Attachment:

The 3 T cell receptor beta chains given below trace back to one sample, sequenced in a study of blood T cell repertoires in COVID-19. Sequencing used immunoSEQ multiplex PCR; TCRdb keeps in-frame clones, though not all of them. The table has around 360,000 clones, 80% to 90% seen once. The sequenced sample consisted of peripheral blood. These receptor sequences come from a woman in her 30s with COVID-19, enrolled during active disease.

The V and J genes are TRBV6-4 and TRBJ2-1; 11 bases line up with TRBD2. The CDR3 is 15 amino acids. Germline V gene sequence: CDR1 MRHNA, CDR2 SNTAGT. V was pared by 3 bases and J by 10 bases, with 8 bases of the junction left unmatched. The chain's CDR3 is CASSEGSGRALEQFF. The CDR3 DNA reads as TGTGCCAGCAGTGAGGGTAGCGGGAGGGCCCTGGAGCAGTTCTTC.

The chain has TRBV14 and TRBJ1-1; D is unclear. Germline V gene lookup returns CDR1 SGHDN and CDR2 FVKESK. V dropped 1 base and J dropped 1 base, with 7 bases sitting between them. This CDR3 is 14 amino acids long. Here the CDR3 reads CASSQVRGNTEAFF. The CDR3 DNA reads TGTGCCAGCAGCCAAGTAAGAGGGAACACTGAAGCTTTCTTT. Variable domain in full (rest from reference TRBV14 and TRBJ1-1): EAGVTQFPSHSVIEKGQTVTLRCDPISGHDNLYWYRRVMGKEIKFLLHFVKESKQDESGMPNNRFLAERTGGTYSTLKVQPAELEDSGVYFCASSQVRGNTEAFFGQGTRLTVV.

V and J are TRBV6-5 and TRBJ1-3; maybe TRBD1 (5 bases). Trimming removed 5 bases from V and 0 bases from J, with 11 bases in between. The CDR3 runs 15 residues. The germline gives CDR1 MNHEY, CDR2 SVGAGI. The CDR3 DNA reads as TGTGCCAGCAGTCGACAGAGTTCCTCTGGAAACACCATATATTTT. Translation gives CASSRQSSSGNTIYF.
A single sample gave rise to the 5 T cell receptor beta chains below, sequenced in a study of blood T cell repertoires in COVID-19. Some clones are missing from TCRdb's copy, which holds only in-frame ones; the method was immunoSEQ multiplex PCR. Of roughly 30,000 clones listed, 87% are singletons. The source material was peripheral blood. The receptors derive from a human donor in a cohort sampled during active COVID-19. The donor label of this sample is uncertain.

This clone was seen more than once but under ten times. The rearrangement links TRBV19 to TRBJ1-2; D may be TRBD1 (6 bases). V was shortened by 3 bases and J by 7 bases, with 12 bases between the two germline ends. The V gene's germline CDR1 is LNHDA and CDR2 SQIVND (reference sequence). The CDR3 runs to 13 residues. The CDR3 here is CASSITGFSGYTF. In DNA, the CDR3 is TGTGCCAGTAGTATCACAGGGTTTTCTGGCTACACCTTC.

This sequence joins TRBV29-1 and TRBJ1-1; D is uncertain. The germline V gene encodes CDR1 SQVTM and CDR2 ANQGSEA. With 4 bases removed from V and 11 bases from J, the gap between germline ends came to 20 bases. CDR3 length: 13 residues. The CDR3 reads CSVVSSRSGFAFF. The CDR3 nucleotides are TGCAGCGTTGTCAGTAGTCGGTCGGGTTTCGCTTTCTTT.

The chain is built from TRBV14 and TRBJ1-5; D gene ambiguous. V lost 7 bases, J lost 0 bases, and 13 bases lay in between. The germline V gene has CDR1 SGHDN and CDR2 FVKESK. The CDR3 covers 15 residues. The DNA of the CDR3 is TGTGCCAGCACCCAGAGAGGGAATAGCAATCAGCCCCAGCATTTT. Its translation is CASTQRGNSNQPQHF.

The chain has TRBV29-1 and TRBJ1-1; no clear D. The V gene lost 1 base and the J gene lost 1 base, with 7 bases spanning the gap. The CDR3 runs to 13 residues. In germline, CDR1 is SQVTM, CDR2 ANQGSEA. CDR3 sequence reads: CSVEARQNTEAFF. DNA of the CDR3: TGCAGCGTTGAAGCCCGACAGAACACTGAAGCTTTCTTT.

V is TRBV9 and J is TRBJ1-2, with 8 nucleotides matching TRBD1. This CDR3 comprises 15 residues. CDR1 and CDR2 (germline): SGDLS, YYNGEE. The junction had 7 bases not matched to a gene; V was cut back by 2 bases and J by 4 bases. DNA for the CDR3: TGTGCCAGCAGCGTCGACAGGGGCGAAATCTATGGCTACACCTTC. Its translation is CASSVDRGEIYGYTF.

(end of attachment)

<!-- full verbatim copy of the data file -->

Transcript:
The 3 T cell receptor beta chains given below trace back to one sample, sequenced in a study of blood T cell repertoires in COVID-19. Sequencing used immunoSEQ multiplex PCR; TCRdb keeps in-frame clones, though not all of them. The table has around 360,000 clones, 80% to 90% seen once. The sequenced sample consisted of peripheral blood. These receptor sequences come from a woman in her 30s with COVID-19, enrolled during active disease.

The V and J genes are TRBV6-4 and TRBJ2-1; 11 bases line up with TRBD2. The CDR3 is 15 amino acids. Germline V gene sequence: CDR1 MRHNA, CDR2 SNTAGT. V was pared by 3 bases and J by 10 bases, with 8 bases of the junction left unmatched. The chain's CDR3 is CASSEGSGRALEQFF. The CDR3 DNA reads as TGTGCCAGCAGTGAGGGTAGCGGGAGGGCCCTGGAGCAGTTCTTC.

The chain has TRBV14 and TRBJ1-1; D is unclear. Germline V gene lookup returns CDR1 SGHDN and CDR2 FVKESK. V dropped 1 base and J dropped 1 base, with 7 bases sitting between them. This CDR3 is 14 amino acids long. Here the CDR3 reads CASSQVRGNTEAFF. The CDR3 DNA reads TGTGCCAGCAGCCAAGTAAGAGGGAACACTGAAGCTTTCTTT. Variable domain in full (rest from reference TRBV14 and TRBJ1-1): EAGVTQFPSHSVIEKGQTVTLRCDPISGHDNLYWYRRVMGKEIKFLLHFVKESKQDESGMPNNRFLAERTGGTYSTLKVQPAELEDSGVYFCASSQVRGNTEAFFGQGTRLTVV.

V and J are TRBV6-5 and TRBJ1-3; maybe TRBD1 (5 bases). Trimming removed 5 bases from V and 0 bases from J, with 11 bases in between. The CDR3 runs 15 residues. The germline gives CDR1 MNHEY, CDR2 SVGAGI. The CDR3 DNA reads as TGTGCCAGCAGTCGACAGAGTTCCTCTGGAAACACCATATATTTT. Translation gives CASSRQSSSGNTIYF.
A single sample gave rise to the 5 T cell receptor beta chains below, sequenced in a study of blood T cell repertoires in COVID-19. Some clones are missing from TCRdb's copy, which holds only in-frame ones; the method was immunoSEQ multiplex PCR. Of roughly 30,000 clones listed, 87% are singletons. The source material was peripheral blood. The receptors derive from a human donor in a cohort sampled during active COVID-19. The donor label of this sample is uncertain.

This clone was seen more than once but under ten times. The rearrangement links TRBV19 to TRBJ1-2; D may be TRBD1 (6 bases). V was shortened by 3 bases and J by 7 bases, with 12 bases between the two germline ends. The V gene's germline CDR1 is LNHDA and CDR2 SQIVND (reference sequence). The CDR3 runs to 13 residues. The CDR3 here is CASSITGFSGYTF. In DNA, the CDR3 is TGTGCCAGTAGTATCACAGGGTTTTCTGGCTACACCTTC.

This sequence joins TRBV29-1 and TRBJ1-1; D is uncertain. The germline V gene encodes CDR1 SQVTM and CDR2 ANQGSEA. With 4 bases removed from V and 11 bases from J, the gap between germline ends came to 20 bases. CDR3 length: 13 residues. The CDR3 reads CSVVSSRSGFAFF. The CDR3 nucleotides are TGCAGCGTTGTCAGTAGTCGGTCGGGTTTCGCTTTCTTT.

The chain is built from TRBV14 and TRBJ1-5; D gene ambiguous. V lost 7 bases, J lost 0 bases, and 13 bases lay in between. The germline V gene has CDR1 SGHDN and CDR2 FVKESK. The CDR3 covers 15 residues. The DNA of the CDR3 is TGTGCCAGCACCCAGAGAGGGAATAGCAATCAGCCCCAGCATTTT. Its translation is CASTQRGNSNQPQHF.

The chain has TRBV29-1 and TRBJ1-1; no clear D. The V gene lost 1 base and the J gene lost 1 base, with 7 bases spanning the gap. The CDR3 runs to 13 residues. In germline, CDR1 is SQVTM, CDR2 ANQGSEA. CDR3 sequence reads: CSVEARQNTEAFF. DNA of the CDR3: TGCAGCGTTGAAGCCCGACAGAACACTGAAGCTTTCTTT.

V is TRBV9 and J is TRBJ1-2, with 8 nucleotides matching TRBD1. This CDR3 comprises 15 residues. CDR1 and CDR2 (germline): SGDLS, YYNGEE. The junction had 7 bases not matched to a gene; V was cut back by 2 bases and J by 4 bases. DNA for the CDR3: TGTGCCAGCAGCGTCGACAGGGGCGAAATCTATGGCTACACCTTC. Its translation is CASSVDRGEIYGYTF.